What survives from the Roman Empire is largely the words and lives of the rich and powerful: emperors, philosophers, senators. Yet the privilege and decadence often associated with the Roman elite was underpinned by the toils and tribulations of the common citizens. Here, the eminent historian Robert Knapp brings those invisible inhabitants of Rome and its vast empire to light.
He seeks out the ordinary folk–laboring men, housewives, prostitutes, freedmen, slaves, soldiers, and gladiators–who formed the backbone of the ancient Roman world, and the outlaws and pirates who lay beyond it. He finds their traces in the nooks and crannies of the histories, treatises, plays, and poetry created by the elite. Everyday people come alive through original sources as varied as graffiti, incantations, magical texts, proverbs, fables, astrological writings, and even the New Testament.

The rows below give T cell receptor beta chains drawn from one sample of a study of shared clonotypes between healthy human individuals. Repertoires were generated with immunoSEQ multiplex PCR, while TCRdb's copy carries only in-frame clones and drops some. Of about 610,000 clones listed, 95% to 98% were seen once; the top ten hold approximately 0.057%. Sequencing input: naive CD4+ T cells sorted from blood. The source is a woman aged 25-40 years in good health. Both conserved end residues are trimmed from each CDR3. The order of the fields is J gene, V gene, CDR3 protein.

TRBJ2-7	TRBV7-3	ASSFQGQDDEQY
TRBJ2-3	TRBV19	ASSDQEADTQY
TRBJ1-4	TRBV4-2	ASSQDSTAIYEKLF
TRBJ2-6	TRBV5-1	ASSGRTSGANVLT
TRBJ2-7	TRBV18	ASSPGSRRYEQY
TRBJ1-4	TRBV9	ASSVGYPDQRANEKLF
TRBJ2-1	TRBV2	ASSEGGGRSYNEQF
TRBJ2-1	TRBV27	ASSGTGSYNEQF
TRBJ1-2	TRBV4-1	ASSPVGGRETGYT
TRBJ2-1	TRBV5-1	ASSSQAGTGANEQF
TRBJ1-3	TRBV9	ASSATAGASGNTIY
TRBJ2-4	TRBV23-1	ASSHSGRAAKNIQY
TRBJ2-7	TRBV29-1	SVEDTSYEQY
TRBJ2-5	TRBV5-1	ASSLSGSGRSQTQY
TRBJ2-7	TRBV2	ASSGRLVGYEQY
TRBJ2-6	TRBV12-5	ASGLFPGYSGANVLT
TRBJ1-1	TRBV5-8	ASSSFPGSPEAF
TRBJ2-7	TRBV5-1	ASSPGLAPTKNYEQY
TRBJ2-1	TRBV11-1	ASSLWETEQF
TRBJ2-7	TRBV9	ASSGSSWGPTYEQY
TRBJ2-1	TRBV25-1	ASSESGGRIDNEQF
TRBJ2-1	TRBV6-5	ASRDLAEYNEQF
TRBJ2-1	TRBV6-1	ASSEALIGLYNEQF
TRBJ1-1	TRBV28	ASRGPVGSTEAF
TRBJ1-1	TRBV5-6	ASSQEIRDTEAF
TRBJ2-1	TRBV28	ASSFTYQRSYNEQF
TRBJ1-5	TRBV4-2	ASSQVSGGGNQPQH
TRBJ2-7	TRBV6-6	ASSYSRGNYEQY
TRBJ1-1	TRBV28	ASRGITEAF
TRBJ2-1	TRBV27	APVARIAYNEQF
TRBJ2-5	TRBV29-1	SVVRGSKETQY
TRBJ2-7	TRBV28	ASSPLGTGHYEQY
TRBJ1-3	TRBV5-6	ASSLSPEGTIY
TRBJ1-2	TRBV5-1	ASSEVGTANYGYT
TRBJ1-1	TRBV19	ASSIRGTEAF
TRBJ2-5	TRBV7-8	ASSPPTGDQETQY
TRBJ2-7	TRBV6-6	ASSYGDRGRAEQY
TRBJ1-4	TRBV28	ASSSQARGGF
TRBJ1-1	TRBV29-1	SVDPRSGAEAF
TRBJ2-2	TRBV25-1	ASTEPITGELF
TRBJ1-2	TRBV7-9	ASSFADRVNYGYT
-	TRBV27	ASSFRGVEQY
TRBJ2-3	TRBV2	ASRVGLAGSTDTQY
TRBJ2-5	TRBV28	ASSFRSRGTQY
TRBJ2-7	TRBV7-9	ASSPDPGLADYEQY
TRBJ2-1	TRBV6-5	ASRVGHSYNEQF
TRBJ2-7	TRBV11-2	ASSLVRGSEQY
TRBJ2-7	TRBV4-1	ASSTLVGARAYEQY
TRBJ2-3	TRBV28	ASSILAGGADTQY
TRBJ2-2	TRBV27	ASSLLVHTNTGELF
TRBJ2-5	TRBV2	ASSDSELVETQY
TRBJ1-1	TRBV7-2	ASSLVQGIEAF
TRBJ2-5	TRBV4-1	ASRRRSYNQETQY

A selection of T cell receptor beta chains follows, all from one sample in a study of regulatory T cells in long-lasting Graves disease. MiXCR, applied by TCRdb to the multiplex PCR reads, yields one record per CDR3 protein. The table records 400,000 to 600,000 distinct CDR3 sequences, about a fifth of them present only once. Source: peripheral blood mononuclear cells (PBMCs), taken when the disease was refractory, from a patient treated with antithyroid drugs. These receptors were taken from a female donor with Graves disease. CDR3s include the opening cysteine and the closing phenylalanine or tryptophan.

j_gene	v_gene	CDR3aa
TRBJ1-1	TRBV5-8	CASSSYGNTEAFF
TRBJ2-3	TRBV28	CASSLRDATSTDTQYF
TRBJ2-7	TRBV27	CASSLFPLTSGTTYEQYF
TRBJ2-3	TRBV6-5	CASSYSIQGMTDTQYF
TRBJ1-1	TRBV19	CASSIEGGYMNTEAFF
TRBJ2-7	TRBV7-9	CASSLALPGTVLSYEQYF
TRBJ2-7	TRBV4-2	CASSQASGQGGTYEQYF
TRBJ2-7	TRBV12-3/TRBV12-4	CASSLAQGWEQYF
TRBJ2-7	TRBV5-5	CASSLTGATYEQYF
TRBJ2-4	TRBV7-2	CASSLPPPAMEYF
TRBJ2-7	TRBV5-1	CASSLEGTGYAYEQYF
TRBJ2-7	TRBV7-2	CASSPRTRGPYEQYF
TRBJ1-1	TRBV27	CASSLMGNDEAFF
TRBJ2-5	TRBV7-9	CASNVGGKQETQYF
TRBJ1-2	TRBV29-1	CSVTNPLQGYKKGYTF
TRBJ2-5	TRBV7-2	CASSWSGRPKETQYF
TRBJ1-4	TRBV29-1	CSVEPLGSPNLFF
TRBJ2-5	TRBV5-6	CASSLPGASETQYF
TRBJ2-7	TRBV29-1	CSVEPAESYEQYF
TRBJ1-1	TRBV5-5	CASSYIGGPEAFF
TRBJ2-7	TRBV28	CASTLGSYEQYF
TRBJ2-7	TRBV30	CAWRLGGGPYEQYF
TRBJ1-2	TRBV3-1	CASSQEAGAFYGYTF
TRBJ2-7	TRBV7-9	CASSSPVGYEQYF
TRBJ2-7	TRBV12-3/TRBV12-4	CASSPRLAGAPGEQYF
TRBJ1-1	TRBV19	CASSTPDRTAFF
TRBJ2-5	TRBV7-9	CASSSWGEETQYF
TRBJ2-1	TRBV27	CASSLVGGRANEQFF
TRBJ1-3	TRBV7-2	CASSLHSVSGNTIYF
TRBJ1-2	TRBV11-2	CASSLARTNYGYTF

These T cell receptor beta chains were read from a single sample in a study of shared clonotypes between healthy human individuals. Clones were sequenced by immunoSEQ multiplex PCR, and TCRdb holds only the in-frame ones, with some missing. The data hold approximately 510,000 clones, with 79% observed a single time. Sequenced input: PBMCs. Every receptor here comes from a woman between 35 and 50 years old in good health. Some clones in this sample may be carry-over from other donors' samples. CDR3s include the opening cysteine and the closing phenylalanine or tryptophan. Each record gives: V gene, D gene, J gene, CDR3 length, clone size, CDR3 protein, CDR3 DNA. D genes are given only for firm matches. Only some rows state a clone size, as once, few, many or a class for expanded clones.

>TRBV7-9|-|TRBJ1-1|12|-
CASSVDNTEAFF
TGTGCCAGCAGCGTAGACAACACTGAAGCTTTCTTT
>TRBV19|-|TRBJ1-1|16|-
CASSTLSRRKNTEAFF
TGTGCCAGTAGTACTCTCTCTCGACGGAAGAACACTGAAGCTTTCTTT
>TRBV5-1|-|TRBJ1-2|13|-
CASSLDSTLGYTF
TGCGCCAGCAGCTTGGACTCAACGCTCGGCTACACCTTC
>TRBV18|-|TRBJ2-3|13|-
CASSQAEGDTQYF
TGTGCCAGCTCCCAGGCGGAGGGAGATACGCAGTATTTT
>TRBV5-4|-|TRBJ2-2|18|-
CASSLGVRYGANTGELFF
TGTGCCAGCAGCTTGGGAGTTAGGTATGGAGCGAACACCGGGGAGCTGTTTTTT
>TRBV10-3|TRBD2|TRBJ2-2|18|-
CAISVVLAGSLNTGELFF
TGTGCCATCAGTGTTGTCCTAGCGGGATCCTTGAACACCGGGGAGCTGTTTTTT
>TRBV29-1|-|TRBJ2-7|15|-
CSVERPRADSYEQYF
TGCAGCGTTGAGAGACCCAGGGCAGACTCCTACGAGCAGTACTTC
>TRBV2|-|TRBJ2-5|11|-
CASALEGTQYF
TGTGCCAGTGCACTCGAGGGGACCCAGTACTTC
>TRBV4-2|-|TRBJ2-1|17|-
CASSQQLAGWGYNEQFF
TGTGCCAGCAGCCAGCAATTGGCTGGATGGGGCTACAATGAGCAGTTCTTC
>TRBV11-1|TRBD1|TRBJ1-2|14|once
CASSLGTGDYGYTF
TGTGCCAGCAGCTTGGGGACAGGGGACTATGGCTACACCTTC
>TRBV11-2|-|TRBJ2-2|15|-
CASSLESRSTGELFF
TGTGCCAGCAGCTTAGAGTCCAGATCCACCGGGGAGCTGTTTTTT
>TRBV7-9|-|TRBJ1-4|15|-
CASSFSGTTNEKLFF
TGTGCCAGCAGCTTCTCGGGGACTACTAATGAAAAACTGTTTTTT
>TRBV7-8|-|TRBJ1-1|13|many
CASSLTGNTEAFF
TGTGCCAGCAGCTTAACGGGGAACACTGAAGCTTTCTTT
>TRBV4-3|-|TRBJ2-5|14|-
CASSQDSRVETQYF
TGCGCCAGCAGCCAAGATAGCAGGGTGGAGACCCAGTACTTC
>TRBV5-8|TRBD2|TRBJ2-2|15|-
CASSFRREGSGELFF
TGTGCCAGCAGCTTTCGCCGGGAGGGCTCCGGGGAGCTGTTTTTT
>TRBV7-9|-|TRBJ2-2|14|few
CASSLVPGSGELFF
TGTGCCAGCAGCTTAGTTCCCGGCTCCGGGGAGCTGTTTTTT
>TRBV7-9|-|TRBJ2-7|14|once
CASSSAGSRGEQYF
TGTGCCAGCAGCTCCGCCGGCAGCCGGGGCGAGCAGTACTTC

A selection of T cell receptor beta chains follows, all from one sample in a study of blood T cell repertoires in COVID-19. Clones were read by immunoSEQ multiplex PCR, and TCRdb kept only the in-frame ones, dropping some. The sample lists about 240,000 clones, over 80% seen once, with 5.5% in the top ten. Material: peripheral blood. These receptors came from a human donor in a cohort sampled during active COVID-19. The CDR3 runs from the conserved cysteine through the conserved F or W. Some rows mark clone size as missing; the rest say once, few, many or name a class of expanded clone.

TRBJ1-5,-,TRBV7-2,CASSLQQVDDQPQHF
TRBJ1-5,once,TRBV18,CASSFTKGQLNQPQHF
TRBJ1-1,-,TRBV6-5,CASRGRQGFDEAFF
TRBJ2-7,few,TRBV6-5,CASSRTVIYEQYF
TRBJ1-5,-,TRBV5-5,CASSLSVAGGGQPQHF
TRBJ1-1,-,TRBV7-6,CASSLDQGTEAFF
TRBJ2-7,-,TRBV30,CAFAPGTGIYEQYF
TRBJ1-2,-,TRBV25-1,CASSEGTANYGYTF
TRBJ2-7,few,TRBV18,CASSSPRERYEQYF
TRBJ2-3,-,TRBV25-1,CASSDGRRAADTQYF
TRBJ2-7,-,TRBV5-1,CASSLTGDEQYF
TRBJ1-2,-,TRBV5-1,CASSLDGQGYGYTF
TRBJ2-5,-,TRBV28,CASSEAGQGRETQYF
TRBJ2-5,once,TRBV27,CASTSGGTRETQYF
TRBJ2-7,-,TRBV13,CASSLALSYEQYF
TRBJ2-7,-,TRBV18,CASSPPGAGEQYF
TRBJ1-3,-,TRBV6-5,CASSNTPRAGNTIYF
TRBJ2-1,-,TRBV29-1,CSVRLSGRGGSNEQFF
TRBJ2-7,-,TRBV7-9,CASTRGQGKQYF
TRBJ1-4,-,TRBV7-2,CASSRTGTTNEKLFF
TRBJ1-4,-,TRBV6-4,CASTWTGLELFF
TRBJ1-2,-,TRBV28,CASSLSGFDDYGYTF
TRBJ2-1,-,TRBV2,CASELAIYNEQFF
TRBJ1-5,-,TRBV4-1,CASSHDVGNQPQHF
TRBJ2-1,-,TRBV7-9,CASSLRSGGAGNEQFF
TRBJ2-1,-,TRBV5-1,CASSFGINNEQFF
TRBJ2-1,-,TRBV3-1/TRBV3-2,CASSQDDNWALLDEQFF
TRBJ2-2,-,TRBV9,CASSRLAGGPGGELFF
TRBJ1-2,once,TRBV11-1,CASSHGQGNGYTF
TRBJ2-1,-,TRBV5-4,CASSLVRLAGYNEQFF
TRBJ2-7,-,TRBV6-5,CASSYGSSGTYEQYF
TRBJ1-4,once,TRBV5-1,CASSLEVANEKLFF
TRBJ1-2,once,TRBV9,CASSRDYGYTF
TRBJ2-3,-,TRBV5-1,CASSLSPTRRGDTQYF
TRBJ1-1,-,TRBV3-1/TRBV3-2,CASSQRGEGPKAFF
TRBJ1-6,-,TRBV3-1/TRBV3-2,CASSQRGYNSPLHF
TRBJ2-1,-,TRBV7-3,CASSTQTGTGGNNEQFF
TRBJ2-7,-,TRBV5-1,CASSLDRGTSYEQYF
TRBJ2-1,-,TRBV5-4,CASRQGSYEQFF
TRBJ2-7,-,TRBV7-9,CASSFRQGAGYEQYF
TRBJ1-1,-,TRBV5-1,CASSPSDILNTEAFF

Knapp offers a glimpse into a world far removed from our own, but one that resonates through history. Invisible Romans
allows us to see how Romans sought on a daily basis to survive and thrive under the afflictions of disease, war, and violence, and to control their fates before powers that variously oppressed and ignored them.